As of May 23, 2011 New York City’s parks and beaches are smoke-free.
Since 2003, the NYC Health Department's Office of Minority Health has worked with faith-based institutions in the city as vehicles to promote healthy behaviors to hard-to-reach populations and fight health disparities. While religious institutions have a long history of independently and collaboratively hosting health education programs, little is known about the effectiveness of these programs.
Grant funding to the Fund for Public Health in New York supported the evaluation of a series of health education programs, or “ministries”, conducted at 10 faith-based organizations in Brooklyn, including seven Christian churches, two Islamic mosques and one Jewish synagogue. Health ministers were trained to promote important public health measures such as cancer screening, disease management, good nutrition, maintaining heart health, and others. Health ministers delivered health sermons to members of their congregations and organized health fairs, workshops and seminars. They also provided counseling and referral services to their members and advised on how and when to seek health services.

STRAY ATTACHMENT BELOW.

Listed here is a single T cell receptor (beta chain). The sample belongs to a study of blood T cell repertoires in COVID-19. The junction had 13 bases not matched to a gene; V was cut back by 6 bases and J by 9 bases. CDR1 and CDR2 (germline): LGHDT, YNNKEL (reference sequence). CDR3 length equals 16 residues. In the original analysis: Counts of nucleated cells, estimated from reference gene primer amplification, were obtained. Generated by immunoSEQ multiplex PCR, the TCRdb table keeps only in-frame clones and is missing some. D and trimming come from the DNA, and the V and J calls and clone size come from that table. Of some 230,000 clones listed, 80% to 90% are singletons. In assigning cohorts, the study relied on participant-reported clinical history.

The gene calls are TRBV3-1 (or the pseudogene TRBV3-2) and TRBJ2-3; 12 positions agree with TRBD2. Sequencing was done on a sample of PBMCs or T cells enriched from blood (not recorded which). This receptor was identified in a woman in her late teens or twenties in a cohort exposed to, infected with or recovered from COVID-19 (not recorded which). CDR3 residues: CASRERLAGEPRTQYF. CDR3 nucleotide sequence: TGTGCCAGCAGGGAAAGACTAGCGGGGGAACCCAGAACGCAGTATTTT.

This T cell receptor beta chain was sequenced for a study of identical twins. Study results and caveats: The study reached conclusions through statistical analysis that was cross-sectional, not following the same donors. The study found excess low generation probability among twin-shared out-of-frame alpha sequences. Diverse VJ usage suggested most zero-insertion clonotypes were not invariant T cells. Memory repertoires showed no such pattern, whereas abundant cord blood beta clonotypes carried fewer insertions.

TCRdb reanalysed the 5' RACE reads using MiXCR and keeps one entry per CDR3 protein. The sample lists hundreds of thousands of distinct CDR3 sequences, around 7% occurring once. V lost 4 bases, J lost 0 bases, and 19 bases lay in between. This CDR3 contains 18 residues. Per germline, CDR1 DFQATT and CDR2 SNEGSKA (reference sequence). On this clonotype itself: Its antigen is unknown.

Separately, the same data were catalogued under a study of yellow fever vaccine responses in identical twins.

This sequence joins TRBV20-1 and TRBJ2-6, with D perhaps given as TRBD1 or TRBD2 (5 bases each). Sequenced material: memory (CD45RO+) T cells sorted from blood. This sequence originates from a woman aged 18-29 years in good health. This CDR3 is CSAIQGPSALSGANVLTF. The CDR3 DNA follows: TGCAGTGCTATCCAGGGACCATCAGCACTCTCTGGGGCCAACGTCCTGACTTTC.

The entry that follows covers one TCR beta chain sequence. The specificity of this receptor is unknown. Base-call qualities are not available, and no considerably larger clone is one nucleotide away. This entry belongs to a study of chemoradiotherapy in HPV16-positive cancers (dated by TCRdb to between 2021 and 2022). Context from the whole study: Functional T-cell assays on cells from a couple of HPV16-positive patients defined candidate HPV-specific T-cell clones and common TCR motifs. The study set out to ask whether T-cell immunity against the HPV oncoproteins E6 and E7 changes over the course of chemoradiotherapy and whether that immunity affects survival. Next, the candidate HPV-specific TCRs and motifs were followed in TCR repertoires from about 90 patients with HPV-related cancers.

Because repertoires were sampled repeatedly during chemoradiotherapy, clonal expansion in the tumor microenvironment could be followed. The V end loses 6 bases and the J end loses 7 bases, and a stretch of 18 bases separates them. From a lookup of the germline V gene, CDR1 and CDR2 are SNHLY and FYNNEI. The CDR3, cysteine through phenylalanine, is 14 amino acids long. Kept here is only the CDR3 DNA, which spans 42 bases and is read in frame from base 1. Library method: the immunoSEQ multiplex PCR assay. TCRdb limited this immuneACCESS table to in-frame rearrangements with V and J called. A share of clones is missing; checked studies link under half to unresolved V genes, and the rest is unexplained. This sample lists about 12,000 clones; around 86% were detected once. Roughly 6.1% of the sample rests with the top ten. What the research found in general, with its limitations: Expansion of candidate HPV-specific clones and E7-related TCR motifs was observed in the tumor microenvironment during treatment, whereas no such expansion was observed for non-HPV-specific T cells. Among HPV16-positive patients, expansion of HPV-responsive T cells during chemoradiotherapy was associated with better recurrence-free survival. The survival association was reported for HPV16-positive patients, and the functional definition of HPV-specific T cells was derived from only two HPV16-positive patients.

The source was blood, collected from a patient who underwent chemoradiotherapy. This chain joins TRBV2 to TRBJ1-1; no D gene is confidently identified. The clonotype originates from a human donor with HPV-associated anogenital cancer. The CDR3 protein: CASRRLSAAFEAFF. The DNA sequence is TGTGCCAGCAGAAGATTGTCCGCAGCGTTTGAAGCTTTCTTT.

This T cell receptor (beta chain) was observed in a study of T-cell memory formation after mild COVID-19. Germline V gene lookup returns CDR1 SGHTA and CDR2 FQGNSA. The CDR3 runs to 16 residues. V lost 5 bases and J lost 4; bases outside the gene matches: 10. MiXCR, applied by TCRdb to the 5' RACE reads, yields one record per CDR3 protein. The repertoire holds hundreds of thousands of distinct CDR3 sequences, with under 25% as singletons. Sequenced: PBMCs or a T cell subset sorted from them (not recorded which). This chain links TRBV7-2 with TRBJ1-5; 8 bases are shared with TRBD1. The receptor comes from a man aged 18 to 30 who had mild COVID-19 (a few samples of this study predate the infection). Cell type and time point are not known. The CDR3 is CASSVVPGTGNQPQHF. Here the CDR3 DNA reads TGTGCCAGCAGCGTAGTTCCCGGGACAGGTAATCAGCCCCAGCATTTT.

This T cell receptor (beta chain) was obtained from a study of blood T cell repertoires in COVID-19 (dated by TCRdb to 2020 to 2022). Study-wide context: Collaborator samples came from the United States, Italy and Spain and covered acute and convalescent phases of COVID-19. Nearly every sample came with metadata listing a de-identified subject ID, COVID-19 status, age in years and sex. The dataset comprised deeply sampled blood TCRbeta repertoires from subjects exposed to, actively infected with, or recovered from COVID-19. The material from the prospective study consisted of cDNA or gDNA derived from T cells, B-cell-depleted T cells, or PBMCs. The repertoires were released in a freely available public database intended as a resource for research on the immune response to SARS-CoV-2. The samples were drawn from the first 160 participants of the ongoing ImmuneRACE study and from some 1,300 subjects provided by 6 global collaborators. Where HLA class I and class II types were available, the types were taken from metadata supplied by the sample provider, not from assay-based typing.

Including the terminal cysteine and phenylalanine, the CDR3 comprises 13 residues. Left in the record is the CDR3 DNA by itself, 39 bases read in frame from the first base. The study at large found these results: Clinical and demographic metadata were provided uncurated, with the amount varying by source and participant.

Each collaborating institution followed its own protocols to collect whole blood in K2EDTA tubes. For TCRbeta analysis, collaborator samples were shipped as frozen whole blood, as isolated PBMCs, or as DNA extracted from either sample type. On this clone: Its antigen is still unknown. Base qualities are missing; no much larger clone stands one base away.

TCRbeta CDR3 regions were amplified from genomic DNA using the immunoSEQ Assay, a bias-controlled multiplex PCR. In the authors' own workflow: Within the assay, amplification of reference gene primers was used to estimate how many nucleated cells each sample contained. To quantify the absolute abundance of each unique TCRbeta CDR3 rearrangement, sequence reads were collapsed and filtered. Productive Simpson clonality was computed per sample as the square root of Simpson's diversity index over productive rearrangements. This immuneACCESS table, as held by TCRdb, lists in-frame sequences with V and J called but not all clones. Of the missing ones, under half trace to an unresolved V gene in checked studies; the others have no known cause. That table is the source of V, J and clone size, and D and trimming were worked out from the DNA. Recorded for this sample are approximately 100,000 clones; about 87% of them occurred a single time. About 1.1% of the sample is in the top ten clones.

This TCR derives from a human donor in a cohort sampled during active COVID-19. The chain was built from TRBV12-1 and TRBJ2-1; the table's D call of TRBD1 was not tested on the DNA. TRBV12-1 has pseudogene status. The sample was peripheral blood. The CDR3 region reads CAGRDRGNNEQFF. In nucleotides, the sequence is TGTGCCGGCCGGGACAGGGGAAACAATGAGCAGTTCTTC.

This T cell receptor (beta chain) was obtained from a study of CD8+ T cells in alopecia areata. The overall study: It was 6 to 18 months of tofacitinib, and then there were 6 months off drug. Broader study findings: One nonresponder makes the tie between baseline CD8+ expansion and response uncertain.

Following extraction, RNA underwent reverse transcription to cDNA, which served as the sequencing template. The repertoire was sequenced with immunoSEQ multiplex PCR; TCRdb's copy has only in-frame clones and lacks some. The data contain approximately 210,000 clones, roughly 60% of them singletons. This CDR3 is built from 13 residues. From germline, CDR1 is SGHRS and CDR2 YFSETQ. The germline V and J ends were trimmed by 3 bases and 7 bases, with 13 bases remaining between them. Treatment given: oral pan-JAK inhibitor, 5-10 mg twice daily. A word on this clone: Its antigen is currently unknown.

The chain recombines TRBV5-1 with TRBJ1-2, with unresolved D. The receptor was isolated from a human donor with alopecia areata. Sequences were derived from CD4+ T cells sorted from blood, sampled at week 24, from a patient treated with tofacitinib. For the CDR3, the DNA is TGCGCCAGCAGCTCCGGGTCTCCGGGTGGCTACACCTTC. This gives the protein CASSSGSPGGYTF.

Results from the program evaluation indicate that the health ministries were successful in effecting behavior change and promoting health. Health behaviors such as having access to a personal doctor, obtaining a flu shot, having 5+ servings of fruits and vegetables and thinking of quitting smoking, increased after the implementation of the health ministries project, suggesting that faith-based organizations can function as effective vehicles to promote health and prevent disease.